Guest blogger William D. Hicks on generating e-book sales.
The only way to get noticed as a writer is to get read. But how? With a couple e-books out I decided to start promoting myself. I hired a PR company who booked a publicity blog tour. It’s the electronic equivalent of a multi-city book signing. While reviews and interviews and blog posts would likely get me noticed I wanted to generate sales. In my mind more sales = more readers.
I had recently noticed that my e-book sales to libraries were slow but steady. I wondered if I could ramp them up and asked my publisher how. He gave me several suggestions which I followed. I also figured out some short cuts along the way. And it worked. Over a three day period I got commitments from 5 libraries to buy 2 books each. While it’s not much money, I’m hopeful my e-book sales will spike from these efforts. Because it’s not really about the money; it’s about getting my stories read.
As a disclaimer, before doing all this work, be sure your publisher is authorized to sell e-books to libraries. This usually means they sell through Overdrive. If not, you probably should wait until they do before you put out the all this effort.
Write a “form” letter to the library. Use below as a template:
Dear (Sir/Madam/Librarian/Name of Person—especially if it’s the director or the email is directed at specific person),
Note something interesting about yourself, plus a request for the library to purchase your eBook. (Mention the state you’re from to libraries in your state, mention the state the book is set in to all the libraries with that connection, mention you’re an alumni to the college you attended, you get the idea. If there is no connection you might avoid specific state references.)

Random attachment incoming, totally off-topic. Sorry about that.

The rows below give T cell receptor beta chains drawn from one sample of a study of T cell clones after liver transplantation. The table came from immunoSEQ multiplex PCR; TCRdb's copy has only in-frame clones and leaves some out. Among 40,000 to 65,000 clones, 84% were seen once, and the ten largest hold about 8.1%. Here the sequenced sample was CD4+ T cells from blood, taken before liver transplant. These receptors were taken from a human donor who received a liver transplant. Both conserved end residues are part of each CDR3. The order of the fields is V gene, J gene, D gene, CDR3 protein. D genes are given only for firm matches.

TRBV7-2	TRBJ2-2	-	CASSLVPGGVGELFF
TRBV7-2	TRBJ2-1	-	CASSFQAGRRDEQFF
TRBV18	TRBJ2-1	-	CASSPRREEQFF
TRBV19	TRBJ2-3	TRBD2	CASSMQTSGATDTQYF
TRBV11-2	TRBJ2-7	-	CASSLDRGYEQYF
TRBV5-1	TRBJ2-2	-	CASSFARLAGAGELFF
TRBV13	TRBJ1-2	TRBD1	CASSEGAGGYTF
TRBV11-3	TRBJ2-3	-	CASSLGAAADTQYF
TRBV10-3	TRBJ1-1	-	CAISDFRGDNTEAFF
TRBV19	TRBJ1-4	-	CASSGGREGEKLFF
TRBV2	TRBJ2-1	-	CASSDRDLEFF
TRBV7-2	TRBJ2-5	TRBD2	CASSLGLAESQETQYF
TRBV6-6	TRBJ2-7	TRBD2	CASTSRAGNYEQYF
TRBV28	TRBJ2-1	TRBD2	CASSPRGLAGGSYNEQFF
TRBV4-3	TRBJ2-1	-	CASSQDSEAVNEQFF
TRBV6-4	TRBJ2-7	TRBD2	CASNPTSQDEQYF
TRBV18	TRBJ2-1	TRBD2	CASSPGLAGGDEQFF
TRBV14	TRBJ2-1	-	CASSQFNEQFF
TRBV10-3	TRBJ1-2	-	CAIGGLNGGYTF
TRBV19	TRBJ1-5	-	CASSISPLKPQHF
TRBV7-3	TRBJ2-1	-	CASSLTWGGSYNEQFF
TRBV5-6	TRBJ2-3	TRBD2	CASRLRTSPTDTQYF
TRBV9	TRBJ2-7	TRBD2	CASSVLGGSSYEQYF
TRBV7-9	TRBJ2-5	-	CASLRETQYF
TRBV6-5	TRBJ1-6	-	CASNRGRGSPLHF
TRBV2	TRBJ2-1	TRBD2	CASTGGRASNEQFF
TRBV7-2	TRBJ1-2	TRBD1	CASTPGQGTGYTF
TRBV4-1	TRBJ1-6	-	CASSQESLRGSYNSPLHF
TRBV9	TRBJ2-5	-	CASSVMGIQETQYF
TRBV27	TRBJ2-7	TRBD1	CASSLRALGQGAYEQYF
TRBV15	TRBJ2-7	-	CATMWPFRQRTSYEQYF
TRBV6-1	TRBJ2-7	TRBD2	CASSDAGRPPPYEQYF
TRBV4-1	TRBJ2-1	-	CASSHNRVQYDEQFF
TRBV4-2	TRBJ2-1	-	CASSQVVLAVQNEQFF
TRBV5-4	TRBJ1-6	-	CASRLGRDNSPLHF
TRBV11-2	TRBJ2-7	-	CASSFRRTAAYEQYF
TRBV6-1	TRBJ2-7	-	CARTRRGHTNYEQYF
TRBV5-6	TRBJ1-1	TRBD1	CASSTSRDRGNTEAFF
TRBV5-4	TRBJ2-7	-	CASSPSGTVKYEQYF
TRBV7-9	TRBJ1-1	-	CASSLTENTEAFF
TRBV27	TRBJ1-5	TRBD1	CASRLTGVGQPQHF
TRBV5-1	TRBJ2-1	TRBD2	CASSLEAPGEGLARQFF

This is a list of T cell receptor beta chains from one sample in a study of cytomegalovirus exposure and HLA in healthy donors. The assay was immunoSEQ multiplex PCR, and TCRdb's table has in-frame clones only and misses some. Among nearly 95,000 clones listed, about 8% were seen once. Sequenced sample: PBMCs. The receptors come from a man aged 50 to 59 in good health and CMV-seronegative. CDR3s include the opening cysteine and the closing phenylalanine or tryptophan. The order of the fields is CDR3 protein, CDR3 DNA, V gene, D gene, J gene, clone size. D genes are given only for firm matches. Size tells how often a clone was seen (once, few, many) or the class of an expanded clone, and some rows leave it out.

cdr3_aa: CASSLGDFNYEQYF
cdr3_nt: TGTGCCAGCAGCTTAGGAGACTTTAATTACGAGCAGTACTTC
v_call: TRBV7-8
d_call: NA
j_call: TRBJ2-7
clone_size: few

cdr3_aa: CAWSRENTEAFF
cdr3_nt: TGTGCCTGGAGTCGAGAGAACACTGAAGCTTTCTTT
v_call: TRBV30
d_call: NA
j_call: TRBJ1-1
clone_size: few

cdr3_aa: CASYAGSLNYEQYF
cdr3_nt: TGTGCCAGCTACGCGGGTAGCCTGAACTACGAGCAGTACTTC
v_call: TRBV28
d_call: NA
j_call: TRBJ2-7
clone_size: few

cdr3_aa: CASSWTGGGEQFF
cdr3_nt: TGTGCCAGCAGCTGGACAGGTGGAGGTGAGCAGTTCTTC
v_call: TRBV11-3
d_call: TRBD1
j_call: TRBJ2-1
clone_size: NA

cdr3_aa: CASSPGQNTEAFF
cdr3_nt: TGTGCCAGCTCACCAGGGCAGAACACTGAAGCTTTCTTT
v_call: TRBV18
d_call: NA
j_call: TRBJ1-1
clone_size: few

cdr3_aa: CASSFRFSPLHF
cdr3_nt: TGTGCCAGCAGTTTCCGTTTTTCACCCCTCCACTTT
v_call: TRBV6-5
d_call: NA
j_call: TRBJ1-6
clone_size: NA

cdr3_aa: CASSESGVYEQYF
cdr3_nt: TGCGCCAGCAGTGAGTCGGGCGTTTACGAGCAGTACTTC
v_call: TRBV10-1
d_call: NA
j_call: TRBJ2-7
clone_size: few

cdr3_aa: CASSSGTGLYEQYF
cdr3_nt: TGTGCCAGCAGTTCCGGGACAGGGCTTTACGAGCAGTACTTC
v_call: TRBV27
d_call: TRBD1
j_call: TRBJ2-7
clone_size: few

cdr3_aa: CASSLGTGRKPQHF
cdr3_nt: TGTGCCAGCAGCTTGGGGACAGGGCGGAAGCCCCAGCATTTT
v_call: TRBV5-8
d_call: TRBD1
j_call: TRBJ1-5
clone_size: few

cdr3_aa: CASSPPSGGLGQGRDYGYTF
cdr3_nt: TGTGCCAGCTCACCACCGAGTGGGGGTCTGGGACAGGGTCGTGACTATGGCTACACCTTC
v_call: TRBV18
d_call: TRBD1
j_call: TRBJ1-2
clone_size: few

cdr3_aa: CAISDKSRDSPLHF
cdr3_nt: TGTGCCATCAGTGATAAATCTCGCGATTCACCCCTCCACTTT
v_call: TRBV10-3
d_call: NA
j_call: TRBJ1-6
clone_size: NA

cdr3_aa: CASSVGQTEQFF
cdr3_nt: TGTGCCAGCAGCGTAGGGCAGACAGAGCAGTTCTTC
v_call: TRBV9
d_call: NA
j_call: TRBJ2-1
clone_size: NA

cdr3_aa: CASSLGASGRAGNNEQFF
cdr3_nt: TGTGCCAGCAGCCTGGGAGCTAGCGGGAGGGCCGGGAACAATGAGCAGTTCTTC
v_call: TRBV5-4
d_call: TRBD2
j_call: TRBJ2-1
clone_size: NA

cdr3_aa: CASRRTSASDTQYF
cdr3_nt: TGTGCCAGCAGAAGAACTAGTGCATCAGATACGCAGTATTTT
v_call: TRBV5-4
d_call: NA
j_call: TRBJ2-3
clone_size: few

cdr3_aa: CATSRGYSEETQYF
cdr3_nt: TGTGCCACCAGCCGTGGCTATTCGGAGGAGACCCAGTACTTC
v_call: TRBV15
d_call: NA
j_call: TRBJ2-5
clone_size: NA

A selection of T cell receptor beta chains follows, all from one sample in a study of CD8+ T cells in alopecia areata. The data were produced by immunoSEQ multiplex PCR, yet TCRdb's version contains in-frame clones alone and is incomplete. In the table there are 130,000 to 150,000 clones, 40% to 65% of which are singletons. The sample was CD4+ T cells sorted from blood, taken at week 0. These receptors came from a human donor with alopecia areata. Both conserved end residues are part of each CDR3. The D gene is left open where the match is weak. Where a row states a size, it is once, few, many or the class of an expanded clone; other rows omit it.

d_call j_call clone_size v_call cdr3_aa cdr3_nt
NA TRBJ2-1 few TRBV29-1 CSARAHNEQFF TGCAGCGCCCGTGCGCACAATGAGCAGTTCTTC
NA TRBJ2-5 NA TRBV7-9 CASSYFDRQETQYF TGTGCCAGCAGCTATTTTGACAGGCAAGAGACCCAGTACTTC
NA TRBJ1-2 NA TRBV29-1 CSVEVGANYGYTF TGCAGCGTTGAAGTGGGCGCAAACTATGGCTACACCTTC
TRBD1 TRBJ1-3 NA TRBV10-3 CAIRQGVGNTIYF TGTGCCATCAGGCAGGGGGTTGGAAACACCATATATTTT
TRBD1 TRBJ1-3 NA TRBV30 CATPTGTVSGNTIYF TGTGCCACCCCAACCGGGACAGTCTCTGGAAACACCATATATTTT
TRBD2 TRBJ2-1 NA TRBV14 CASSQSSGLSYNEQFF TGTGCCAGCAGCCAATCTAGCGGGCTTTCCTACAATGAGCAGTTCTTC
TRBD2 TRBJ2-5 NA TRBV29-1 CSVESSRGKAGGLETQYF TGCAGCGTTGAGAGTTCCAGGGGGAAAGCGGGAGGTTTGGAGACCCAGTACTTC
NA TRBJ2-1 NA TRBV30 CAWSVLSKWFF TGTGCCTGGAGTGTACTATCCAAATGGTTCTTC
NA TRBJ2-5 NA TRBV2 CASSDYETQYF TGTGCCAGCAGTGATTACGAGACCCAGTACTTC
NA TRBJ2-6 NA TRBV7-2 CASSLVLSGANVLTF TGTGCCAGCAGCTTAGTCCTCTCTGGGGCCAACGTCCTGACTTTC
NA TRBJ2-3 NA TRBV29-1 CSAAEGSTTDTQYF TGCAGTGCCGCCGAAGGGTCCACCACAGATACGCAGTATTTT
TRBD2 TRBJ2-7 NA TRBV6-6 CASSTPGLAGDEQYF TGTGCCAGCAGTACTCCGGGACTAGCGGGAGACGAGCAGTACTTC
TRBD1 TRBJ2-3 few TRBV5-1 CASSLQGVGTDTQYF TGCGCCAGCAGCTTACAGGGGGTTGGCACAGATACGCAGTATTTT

Genre, a little about the book
ISBN or other Identifying Number (e.g. ASIN-Amazon Standard Identification Number)
What Language it is written in
Price (especially if you know the price the library will pay, this isn’t necessary but it’s a nice to have)
Mention that your publisher is authorized to sell your books to libraries and they sell on “Overdrive” and any other e-tailers of note (e.g. Amazon).
Ask the librarian to contact you with a decision and thank them for reading your email (politeness goes a long way).
Yours (some ending),
Figure out which libraries you want to target. It’s often worthwhile to submit queries of this kind to all the libraries in your state, but first target those nearby as they will more likely pick up your e-book. When I suggested my suburban library should purchase my e-book and told them I was a resident, they instantly purchased a copy.
Check out the library’s URL. Before sending the email letter above, check out the library’s site. Some will have a “Purchase Suggestion” option, while others might have an “Ask a Librarian” link and others still might have a “Contact Us” section or “Email” address. You can use one of these more generic options or you can do some further digging and find information on the Library Director/CEO. If the email is directed to a specific person (e.g. the director), always personalize the salutation. Be aware that often the Director’s email address is not easily found and it’s best not to spend a lot of time searching for it.
Send the email and wait for a response. Not all libraries will buy your book. Sometimes you hear back from them weeks later; sometimes not at all. When a library buys an e-book, celebrate your win.
William D. Hicks is the author of novels Twist and Killer Flies.